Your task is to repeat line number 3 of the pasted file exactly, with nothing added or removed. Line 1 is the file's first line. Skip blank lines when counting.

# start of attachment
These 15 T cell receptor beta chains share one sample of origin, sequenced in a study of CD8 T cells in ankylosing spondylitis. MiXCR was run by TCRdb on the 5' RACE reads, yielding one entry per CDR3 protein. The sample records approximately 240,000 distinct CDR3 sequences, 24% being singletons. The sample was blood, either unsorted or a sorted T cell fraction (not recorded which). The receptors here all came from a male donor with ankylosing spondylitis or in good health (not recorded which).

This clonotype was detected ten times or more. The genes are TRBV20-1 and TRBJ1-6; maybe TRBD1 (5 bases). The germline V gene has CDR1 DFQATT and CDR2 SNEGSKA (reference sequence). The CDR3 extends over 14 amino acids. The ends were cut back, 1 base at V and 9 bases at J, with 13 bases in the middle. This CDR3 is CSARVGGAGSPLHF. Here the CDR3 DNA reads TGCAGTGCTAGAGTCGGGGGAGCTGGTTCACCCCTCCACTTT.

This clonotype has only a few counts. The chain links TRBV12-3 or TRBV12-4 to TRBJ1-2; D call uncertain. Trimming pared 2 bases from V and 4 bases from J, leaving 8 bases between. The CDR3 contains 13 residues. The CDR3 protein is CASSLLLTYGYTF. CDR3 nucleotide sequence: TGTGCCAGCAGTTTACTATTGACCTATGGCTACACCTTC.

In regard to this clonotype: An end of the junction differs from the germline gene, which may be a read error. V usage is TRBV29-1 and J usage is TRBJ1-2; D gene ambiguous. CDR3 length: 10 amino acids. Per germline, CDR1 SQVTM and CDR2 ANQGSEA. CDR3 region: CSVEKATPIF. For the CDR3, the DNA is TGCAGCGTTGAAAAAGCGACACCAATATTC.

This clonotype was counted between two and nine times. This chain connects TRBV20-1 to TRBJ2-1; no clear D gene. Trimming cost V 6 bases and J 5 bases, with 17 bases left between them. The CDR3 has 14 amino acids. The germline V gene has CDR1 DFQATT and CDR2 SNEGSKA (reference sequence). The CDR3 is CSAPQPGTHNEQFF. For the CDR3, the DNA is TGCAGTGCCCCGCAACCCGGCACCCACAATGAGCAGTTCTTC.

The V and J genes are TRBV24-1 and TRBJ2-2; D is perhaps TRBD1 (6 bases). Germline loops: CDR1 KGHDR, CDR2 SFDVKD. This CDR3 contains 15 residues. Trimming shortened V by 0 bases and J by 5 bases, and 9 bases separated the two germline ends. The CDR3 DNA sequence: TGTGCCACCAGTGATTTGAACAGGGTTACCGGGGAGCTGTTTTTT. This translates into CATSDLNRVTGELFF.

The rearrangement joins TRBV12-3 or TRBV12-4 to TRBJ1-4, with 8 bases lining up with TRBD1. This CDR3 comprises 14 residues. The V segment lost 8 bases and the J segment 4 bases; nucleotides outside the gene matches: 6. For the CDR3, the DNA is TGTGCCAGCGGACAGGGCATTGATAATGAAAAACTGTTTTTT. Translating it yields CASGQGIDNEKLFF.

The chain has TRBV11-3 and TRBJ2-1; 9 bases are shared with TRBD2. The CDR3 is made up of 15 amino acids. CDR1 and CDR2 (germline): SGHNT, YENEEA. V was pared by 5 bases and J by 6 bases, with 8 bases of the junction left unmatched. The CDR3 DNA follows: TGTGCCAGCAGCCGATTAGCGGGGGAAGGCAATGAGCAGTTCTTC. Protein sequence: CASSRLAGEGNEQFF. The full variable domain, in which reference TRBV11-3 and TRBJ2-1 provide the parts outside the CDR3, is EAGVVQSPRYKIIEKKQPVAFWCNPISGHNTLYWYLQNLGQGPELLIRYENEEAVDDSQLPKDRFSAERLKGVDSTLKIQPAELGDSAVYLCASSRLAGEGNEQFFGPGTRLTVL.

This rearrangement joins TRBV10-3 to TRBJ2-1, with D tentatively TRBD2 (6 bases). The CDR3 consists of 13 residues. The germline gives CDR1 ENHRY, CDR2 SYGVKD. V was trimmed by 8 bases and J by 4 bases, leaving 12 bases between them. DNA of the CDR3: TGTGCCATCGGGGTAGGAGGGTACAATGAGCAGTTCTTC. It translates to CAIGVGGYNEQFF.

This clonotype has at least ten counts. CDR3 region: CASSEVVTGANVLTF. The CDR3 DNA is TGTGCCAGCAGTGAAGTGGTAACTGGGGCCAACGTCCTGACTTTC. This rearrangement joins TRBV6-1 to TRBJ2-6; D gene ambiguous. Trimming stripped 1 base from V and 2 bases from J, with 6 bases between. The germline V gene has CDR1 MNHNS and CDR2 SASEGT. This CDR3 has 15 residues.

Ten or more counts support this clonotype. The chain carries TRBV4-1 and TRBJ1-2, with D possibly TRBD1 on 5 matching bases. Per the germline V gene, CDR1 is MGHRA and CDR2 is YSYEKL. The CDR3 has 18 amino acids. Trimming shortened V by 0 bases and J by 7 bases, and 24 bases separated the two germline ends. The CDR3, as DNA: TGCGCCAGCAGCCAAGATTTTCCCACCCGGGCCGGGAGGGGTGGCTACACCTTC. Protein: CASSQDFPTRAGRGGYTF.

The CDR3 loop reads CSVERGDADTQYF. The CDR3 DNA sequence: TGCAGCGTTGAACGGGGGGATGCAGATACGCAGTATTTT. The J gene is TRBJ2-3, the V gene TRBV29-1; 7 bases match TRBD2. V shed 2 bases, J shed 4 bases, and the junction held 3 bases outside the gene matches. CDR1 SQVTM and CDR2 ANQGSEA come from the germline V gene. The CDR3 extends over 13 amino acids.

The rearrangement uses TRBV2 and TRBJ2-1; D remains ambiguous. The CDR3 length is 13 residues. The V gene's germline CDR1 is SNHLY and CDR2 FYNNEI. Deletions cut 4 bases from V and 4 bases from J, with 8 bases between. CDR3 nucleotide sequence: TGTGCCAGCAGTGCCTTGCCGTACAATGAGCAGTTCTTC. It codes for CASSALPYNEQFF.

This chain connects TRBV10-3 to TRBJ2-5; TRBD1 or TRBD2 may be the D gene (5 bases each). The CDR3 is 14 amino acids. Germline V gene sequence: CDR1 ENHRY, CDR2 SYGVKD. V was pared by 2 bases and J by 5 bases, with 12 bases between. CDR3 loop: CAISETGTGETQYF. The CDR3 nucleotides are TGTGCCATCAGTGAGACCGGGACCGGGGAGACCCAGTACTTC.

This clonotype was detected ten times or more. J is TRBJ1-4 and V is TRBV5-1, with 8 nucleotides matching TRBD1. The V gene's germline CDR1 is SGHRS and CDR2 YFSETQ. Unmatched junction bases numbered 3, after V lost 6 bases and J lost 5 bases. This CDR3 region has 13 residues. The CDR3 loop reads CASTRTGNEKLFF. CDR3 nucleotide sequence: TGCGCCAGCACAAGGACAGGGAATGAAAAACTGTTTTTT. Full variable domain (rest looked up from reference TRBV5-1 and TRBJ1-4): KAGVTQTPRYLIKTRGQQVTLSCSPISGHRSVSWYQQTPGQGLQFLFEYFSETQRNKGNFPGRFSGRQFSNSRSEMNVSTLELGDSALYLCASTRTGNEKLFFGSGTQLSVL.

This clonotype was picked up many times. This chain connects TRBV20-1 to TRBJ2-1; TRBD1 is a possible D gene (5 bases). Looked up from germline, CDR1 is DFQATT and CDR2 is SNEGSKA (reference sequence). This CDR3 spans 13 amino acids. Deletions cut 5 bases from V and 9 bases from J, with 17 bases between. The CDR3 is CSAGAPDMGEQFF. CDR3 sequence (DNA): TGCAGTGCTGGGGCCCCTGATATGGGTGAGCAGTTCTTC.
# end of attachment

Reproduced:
This clonotype has only a few counts. The chain links TRBV12-3 or TRBV12-4 to TRBJ1-2; D call uncertain. Trimming pared 2 bases from V and 4 bases from J, leaving 8 bases between. The CDR3 contains 13 residues. The CDR3 protein is CASSLLLTYGYTF. CDR3 nucleotide sequence: TGTGCCAGCAGTTTACTATTGACCTATGGCTACACCTTC.